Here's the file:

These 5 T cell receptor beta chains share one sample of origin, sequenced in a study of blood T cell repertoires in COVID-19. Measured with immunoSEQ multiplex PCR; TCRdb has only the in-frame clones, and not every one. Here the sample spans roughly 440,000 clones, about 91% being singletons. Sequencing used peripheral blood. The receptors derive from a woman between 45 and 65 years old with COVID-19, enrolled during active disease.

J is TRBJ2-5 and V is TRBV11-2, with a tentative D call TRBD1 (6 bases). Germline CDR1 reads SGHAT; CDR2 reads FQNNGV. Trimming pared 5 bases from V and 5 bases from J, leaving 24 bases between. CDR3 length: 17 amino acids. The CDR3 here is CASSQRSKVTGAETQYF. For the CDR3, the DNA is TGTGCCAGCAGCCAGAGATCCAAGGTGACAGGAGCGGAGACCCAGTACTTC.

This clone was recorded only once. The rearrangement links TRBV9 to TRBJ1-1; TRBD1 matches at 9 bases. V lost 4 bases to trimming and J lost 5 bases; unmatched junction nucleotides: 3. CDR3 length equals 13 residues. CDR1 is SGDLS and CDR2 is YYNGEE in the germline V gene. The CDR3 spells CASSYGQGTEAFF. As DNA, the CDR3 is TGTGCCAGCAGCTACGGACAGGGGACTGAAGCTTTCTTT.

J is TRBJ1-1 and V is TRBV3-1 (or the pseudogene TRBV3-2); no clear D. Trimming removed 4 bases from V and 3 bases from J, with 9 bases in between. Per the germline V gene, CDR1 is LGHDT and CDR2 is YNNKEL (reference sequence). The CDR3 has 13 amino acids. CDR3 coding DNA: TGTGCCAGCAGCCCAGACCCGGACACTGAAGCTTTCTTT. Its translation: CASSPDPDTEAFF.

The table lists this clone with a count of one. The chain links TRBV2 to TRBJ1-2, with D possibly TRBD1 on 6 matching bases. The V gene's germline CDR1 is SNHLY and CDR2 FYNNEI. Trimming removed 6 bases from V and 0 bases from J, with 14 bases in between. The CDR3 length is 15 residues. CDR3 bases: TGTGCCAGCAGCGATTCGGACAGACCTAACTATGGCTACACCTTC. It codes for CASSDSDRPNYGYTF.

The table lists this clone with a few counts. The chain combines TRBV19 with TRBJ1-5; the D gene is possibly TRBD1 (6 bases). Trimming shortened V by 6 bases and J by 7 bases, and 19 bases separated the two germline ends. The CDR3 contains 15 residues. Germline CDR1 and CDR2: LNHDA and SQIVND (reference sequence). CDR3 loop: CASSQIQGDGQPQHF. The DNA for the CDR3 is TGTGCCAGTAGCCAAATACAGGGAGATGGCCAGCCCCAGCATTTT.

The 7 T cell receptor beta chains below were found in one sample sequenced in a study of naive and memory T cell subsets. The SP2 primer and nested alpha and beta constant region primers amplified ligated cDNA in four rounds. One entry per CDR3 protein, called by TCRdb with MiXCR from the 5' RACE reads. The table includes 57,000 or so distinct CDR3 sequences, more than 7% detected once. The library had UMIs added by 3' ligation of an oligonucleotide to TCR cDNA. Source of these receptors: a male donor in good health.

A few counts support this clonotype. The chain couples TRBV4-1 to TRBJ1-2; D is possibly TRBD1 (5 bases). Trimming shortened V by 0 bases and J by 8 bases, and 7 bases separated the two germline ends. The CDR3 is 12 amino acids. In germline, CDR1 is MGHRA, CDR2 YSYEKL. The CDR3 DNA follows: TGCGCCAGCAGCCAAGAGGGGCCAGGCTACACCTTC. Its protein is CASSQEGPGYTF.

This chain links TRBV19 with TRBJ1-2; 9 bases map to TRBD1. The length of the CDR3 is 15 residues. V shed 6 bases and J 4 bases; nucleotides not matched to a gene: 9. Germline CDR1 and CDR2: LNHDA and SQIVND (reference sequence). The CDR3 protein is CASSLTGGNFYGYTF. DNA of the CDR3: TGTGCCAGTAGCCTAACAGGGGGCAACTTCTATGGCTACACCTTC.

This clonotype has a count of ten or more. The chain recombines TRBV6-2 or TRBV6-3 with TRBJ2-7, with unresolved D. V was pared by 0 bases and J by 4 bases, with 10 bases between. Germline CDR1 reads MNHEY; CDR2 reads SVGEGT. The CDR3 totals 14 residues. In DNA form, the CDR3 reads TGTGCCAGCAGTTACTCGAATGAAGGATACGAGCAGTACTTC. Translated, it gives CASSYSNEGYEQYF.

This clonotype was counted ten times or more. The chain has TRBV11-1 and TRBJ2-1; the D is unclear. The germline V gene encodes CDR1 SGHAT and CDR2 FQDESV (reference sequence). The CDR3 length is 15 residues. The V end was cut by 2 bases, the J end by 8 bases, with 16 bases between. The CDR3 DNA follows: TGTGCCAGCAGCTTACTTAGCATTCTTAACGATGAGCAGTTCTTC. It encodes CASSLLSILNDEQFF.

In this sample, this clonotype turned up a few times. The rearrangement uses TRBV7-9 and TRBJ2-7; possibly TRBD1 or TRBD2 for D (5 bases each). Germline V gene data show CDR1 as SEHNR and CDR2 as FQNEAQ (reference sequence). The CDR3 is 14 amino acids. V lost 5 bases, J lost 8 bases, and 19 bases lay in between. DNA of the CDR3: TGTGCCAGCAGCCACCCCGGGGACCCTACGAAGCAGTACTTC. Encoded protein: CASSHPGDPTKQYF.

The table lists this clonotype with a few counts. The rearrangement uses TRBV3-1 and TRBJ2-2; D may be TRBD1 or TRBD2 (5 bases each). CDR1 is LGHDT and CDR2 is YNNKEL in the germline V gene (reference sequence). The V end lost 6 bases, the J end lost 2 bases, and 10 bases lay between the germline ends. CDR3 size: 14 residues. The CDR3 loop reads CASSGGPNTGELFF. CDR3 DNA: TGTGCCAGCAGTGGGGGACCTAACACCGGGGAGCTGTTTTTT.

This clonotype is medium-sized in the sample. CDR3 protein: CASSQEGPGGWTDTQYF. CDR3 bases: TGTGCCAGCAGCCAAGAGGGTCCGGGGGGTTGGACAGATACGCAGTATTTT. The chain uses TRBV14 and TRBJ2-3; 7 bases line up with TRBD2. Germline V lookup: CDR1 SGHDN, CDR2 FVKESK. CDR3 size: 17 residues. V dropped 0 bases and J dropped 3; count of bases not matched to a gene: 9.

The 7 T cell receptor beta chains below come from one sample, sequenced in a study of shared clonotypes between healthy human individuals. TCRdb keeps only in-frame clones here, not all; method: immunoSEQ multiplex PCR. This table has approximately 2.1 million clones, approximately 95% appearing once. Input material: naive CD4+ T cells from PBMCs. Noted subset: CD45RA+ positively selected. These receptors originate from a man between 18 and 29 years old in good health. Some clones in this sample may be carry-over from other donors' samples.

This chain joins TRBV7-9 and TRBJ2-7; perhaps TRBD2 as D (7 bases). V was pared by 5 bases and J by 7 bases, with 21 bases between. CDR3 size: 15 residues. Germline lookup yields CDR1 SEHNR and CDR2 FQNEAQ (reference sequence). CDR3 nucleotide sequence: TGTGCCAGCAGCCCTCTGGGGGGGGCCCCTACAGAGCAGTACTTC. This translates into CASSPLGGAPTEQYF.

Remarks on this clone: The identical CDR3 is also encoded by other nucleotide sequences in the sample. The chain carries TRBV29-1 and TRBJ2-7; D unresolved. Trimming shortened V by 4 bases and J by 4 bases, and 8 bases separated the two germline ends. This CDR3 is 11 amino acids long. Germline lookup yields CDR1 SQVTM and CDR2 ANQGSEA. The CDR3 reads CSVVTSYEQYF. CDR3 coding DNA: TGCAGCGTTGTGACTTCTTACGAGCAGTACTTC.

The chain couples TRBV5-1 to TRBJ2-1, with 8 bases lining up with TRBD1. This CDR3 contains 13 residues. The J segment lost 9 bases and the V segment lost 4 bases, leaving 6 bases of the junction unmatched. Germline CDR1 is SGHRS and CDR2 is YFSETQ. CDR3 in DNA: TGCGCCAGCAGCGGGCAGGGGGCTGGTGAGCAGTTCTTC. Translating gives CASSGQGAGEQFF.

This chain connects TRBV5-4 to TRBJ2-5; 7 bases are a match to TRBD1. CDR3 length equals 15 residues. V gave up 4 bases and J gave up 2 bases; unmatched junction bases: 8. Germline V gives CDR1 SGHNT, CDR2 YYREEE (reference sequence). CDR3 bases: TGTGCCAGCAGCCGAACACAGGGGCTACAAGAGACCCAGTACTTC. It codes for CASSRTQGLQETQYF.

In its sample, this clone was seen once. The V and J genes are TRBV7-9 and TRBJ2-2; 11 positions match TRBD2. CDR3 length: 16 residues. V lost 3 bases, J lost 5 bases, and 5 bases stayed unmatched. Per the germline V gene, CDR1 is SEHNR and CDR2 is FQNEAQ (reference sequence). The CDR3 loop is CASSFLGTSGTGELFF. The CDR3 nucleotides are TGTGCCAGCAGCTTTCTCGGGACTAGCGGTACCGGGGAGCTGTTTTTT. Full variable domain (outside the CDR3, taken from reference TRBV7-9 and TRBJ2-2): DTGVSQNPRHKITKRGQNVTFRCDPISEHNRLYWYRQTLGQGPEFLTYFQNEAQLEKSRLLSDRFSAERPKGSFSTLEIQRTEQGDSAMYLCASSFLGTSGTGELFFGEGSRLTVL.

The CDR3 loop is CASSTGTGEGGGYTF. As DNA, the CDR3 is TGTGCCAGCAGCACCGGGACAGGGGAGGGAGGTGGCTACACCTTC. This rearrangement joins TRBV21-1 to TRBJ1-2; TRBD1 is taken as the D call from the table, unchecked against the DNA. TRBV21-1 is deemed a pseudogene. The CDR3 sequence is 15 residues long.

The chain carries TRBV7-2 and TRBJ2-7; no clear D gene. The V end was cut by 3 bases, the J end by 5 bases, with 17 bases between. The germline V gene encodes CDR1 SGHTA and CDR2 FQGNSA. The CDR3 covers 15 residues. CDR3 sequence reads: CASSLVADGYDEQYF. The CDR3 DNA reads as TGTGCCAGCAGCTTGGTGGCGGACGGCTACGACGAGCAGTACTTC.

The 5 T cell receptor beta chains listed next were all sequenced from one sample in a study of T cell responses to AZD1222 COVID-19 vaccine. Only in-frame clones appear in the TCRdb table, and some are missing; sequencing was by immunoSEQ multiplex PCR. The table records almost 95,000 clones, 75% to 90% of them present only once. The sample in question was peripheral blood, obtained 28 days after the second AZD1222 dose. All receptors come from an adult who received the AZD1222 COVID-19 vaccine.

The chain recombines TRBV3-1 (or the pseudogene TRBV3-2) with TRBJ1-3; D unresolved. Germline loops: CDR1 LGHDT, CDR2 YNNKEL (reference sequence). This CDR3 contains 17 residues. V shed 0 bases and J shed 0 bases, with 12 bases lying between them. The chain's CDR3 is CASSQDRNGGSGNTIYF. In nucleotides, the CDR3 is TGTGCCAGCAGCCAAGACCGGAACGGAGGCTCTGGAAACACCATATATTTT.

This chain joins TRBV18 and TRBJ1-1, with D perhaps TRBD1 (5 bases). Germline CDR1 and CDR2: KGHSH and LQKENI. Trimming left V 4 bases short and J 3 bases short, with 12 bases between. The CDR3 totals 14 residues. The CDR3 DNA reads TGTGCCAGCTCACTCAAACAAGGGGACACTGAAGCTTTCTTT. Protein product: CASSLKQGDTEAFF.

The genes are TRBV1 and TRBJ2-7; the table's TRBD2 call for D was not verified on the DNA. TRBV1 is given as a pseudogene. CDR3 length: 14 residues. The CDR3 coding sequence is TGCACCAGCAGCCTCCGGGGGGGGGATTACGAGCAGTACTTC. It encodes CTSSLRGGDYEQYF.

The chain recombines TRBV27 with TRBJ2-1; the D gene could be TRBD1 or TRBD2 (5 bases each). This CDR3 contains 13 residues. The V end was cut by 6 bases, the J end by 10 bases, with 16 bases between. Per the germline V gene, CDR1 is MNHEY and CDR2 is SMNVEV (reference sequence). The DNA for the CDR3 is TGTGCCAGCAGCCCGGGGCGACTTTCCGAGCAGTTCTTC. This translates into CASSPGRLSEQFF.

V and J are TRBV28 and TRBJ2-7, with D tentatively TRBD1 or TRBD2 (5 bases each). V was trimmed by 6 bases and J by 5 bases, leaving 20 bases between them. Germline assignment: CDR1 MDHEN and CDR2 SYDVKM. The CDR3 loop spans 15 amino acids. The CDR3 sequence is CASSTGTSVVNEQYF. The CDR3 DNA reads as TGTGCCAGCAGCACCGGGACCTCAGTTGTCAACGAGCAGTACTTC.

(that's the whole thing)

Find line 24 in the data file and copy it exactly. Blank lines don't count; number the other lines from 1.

The chain recombines TRBV3-1 (or the pseudogene TRBV3-2) with TRBJ1-3; D unresolved. Germline loops: CDR1 LGHDT, CDR2 YNNKEL (reference sequence). This CDR3 contains 17 residues. V shed 0 bases and J shed 0 bases, with 12 bases lying between them. The chain's CDR3 is CASSQDRNGGSGNTIYF. In nucleotides, the CDR3 is TGTGCCAGCAGCCAAGACCGGAACGGAGGCTCTGGAAACACCATATATTTT.